He said, “What you’re taking from them is the ability to have the retirement that I got, I have a defined benefit plan. Our firefighters today don’t get health care when they retire. And I understand healthcare costs a lot of money. But this group of people, who’ve served this county with pride for 28 years, they deserve to be protected when they retire.”
During the closing comments by commissioners, District 4 Commissioner Lisa Cupid said, “I do recognize that there is great disparity in how we have supported those in our county who serve in public safety and those who serve our county throughout all of our agencies. And the term shared here tonight was ‘kicking the can down the road,’ which is not the first time that we’ve heard that term when it comes time for budgeting. And I think all of our hearts were in the right place to want to provide adequate compensation to those who serve our county day-in and day-out. But as was observed in a lot of the comments there is a strong political wind that seems to have gotten the best of our ability to be able to provide our employees the best opportunity to serve our citizens well.”
After mentioning the upcoming budget she said, “I would just strongly encourage you to be a vocal part of that process, and to help us do the right things.”
She said, “There was a comment made that public safety is number one. Service to our citizenry is number one. But public safety allows us to be able to serve our citizens. And so I just don’t want us to lose sight of that,” she said. “When we strap ourselves we hem ourselves to having such low resources for the growth that is within this county, we start pitting people against each other.”
Boyce said, “I realize I’m the last between you and that door, but I’m going to be a straight-shooter here tonight.”
“First of all, Mr. LoRusso,” he said, “there are some of us here on this board who do know what it means to be on the other side of a gunfight. So don’t generalize your comments. Where I’ve been, you’ve probably never been. So I understand, what happens about taking care of your people, making sure they’ve got your six, and they can rely on you all of the time. That’s why I’ve done all I can since I’ve come into office, to share my concern with public safety, and the fire department, and EMS, and 911.”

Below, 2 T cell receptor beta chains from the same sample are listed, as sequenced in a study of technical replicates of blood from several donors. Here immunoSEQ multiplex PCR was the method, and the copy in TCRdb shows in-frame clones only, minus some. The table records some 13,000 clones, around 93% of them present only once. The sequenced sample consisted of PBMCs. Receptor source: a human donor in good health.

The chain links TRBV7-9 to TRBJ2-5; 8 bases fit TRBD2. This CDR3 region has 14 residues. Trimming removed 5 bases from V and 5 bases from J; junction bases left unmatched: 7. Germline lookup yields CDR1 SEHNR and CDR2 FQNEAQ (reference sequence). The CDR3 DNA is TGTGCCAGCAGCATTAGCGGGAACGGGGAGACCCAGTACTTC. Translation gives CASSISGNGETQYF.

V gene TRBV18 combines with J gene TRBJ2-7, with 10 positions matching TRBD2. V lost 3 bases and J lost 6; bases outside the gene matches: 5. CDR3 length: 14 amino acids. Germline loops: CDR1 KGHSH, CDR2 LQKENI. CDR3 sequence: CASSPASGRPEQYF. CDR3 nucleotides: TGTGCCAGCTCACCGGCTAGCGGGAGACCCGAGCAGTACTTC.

“I want to clear a couple of things up here,” he said. “First of all, Ms. Hampton has been to everyone except one of our fourteen town halls. I gave her the floor for 13 of them, and not only gave her the floor for that but gave her unabridged. I let her have the floor, I left the room, she could talk as long as she wanted to. So she’s been piggy-backing off me. Why is that? Because ladies and gentlemen, this is America, and we have First Amendment rights. And I do not believe in restraining those First Amendment rights.”
He said, “Because my comment to her was last year … it wasn’t that I (said) that people didn’t care, What I said to her was, the concern of the people seemed to be about issues other than public safety. That was no way, no way, no way, a remark that people didn’t care. Of course people care about their public safety … the reality, though, is that we deal with a very, very diverse public. They have various interests. Some care about libraries, some care about the extension, some care about recreation centers, some care more about public safety.”
“But the point that I’m making here is that I said to her ‘You need to go find the same level of interest this year that I saw last year’, and ladies and gentlemen she did exactly that, which is why you’re here today,” Boyce said.
He said, “The fact that you can all sit here, in this room, in uniform, and know that there will be absolutely no retribution to your presence , should say something about this board. You are a voice. Your First Amendment rights are not abridged by the fact that you’re wearing a uniform. The fact that you’re all here tonight says something about the organization of Susan, and the group behind them. But it says more to the fact that we believe in representative democracy and you would not be here tonight if you didn’t think this board was going to be able to do something for you. If you thought that this was a waste of your time you would not be here tonight. But you’re here tonight, because deep down inside you know we’re going to fix this problem.”